If you only want to use maple syrup, you would do well to reduce the amount of sugar in the recipe by 1/4 cup. You won’t have as much glaze, but you also won’t need a lot of syrup, and the glaze won’t be overly sweet. If you love super-sweet donuts, go ahead and do your thing. Make it as instructed and replace the maple extract with maple syrup.
Next, add the melted salted butter. We use salted butter to offset some of the sweetness of the sugar. If you only have unsalted butter, use that and add a pinch of kosher salt to the glaze. The melted butter also helps the glaze develop a nice crust that will keep it from running all to hell after you dip the donuts in it. Because the fat solids harden, it creates a slightly hard layer on the surface of the glaze.
How much do I thin my maple glaze?
Use a whisk to stir together everything in the bowl. You’ll notice the mixture will clump up almost immediately. Part of the reason mine clumped so much was because my butter was pretty cool. I popped the entire bowl into the microwave for 15 seconds, and it loosened up quite a bit.
But you’ll still need to thin it out, and that’s where the maple syrup comes into play. Add a tablespoon of syrup to the bowl, whisking to thin out the glaze.
Can I use imitation maple syrup for this?
I prefer to avoid anything with “imitation” on the label. When it comes to imitation maple syrup, you might as well use dark corn syrup and save money. That’s all it is, after all. I know that not everyone’s budget is the same, but if you can buy pure maple syrup, even a small bottle, you’ll see it’s money well spent.
Keep thinning the glaze out with the maple syrup a tablespoon at a time.
How do I know when the glaze is the right consistency?
The glaze will be thick enough to hold ribbons left by the whisk but thin enough for you to dip the donut in and pull it out without it getting stuck. You want the consistency to be like a loose cream cheese frosting or like sour cream.
If you think you’re adding too much maple syrup, but the glaze is still too thick, switch to adding milk (even plant milk will work) instead. Also, keep in mind what I said earlier about the butter solidifying. If, after adding two tablespoons of syrup, the mixture is way thick, pop the bowl into the microwave for 15 seconds. Heat it and give it a whirl with the whisk to see if that thins it out a bit.
What do I do if my glaze is too thin?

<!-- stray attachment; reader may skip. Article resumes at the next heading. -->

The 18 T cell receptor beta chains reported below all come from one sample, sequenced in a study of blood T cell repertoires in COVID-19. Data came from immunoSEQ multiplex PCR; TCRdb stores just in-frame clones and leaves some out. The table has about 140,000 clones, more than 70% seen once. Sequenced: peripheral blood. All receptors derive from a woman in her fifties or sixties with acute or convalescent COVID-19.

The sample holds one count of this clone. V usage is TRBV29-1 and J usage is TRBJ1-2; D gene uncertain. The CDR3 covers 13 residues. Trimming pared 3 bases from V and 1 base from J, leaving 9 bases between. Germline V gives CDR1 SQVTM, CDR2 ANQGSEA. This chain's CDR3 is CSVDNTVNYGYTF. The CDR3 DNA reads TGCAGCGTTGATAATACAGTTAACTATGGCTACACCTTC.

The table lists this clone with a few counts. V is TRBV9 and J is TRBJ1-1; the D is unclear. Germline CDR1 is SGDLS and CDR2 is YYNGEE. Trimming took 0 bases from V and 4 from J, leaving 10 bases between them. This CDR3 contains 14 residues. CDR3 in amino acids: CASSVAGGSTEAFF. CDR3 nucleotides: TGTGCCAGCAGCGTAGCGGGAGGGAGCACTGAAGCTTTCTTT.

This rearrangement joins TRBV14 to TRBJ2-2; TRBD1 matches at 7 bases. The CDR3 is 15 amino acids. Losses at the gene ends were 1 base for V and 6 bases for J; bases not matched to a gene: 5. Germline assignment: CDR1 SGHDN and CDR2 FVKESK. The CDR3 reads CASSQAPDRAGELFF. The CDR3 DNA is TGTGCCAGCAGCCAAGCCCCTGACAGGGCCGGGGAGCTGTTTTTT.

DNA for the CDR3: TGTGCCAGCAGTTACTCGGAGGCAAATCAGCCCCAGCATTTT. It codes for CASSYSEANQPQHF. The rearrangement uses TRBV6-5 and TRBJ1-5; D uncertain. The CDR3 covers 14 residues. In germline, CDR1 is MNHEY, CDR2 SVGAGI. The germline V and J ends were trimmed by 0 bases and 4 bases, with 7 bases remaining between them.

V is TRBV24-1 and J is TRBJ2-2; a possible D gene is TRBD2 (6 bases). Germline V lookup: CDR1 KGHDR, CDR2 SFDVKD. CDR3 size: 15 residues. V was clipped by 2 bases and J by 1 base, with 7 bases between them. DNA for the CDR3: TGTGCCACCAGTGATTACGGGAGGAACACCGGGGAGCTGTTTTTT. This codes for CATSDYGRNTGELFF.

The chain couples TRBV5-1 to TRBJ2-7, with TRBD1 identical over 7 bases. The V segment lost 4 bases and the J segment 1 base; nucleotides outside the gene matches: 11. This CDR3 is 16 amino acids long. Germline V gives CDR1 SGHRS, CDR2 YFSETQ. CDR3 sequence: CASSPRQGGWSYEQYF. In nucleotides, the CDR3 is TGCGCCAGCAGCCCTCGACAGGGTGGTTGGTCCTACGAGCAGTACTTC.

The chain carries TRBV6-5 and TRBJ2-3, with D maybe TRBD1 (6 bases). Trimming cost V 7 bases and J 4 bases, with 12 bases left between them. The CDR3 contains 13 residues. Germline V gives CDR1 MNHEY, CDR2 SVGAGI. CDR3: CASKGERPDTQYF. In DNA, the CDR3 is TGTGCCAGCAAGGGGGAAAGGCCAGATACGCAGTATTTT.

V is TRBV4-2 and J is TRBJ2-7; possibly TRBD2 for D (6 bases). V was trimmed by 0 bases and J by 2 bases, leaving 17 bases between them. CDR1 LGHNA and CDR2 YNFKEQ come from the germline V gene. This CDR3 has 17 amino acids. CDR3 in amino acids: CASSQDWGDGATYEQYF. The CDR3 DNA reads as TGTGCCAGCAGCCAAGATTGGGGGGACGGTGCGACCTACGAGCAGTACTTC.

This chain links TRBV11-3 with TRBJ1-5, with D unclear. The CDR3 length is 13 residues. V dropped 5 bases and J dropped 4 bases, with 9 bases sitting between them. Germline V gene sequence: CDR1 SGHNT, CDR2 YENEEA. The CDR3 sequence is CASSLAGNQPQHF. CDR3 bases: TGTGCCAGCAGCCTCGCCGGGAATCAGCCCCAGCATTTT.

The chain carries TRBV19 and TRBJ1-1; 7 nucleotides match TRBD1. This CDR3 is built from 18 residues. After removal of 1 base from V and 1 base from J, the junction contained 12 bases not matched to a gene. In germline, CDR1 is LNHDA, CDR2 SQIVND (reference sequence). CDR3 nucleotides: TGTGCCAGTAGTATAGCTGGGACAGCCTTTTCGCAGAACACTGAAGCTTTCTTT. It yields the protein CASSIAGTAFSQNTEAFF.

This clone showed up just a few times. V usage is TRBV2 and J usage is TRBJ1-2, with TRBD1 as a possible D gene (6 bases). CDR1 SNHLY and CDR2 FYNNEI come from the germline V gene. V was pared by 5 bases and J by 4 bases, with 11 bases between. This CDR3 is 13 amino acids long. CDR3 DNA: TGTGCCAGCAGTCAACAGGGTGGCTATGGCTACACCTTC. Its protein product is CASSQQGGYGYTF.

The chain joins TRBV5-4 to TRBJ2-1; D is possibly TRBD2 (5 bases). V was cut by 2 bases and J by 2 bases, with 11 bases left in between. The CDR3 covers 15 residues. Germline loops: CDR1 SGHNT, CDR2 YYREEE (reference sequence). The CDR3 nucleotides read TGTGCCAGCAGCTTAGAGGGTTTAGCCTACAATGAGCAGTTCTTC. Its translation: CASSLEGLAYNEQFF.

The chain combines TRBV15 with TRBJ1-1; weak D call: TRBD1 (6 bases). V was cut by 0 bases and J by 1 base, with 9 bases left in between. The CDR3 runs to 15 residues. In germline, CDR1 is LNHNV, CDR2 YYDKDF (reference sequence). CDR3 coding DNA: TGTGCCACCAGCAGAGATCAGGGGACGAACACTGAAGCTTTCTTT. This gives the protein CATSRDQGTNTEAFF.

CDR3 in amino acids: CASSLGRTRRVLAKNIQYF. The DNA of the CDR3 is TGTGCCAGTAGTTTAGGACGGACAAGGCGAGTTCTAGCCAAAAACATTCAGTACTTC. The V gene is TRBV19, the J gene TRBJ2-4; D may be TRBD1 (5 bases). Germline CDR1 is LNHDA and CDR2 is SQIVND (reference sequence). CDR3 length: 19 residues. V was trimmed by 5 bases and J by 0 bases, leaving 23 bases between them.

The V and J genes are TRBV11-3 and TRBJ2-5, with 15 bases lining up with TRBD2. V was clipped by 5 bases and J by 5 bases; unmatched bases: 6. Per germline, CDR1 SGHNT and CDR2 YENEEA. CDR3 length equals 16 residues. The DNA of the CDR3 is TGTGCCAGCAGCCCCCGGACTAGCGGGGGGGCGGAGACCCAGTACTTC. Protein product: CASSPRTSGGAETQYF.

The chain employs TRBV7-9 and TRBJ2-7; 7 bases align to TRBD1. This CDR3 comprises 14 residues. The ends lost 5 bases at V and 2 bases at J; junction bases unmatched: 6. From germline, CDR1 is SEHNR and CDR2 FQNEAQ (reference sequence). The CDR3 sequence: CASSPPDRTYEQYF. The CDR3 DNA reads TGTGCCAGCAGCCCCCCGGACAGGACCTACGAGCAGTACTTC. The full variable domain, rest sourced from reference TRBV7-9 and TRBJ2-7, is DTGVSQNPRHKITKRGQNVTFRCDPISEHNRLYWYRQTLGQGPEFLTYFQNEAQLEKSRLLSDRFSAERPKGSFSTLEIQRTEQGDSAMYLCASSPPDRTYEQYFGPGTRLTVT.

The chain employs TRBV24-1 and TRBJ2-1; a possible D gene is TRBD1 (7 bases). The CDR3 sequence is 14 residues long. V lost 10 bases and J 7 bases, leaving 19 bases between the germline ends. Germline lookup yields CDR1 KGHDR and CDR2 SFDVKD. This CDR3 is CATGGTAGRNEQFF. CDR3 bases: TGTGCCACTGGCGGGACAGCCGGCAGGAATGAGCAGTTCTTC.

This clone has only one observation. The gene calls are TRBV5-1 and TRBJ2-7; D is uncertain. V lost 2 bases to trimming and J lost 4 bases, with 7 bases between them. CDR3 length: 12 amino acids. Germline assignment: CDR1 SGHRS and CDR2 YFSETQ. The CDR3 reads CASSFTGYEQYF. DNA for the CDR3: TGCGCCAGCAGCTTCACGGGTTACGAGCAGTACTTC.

If you went a little overboard with the thinning, add a couple of tablespoons of powdered sugar to the mix to thicken it back up.
Once the glaze has reached the proper consistency, start dipping your donuts into it.
How long do I wait before topping the maple glaze with the bacon?
It’s important to wait about 30 seconds after dipping your donuts in the glaze before you top them with the bacon. The glaze needs that time to start setting up. If you were to dip them straight into the bacon (or sprinkle the bacon on), you’d see the bacon pieces will start sliding off the donuts. That will not only ruin the look of your donuts but make you sad.
Instead, dip all of the donuts. Once all the donuts are glazed, you can begin topping the first ones you dipped with the bacon pieces. I sprinkle them on. Then I give them a little pat to nestle them into the glaze. You can also flip the donuts, glazed-side down, into the bowl of bacon bits.
Keep “spranklin'” and chugging along until all of your cake donuts are bedecked in bacon.
How do I serve these Maple Bacon Cake Donuts?
I serve these maple bacon cake donuts with fresh fruit to assuage the whole “you gotta eat healthy” angel that sits on my shoulder. For some reason, I think strawberries taste amazing with these. Peaches and mango also goes well with these donuts.
You can serve these with a Breakfast Shake, orange juice, milk, or café con leche. Hector eats his with black coffee. He’s a psychopath, but we love him.
These donuts would be amazing on a breakfast buffet. Mixing and matching these with other cake donut flavors from the site, yogurt, fresh fruit, charcuterie, and your preferred drinks? Shoot, I’m down for that type of party.
What’s the best way to store them?
Store any leftover donuts in an air-tight container at room temperature. I usually put the leftovers into a storage container, separating them with wax paper (if I have a ton leftover). That usually keeps the underside of one from grabbing the toppings off the one beneath it.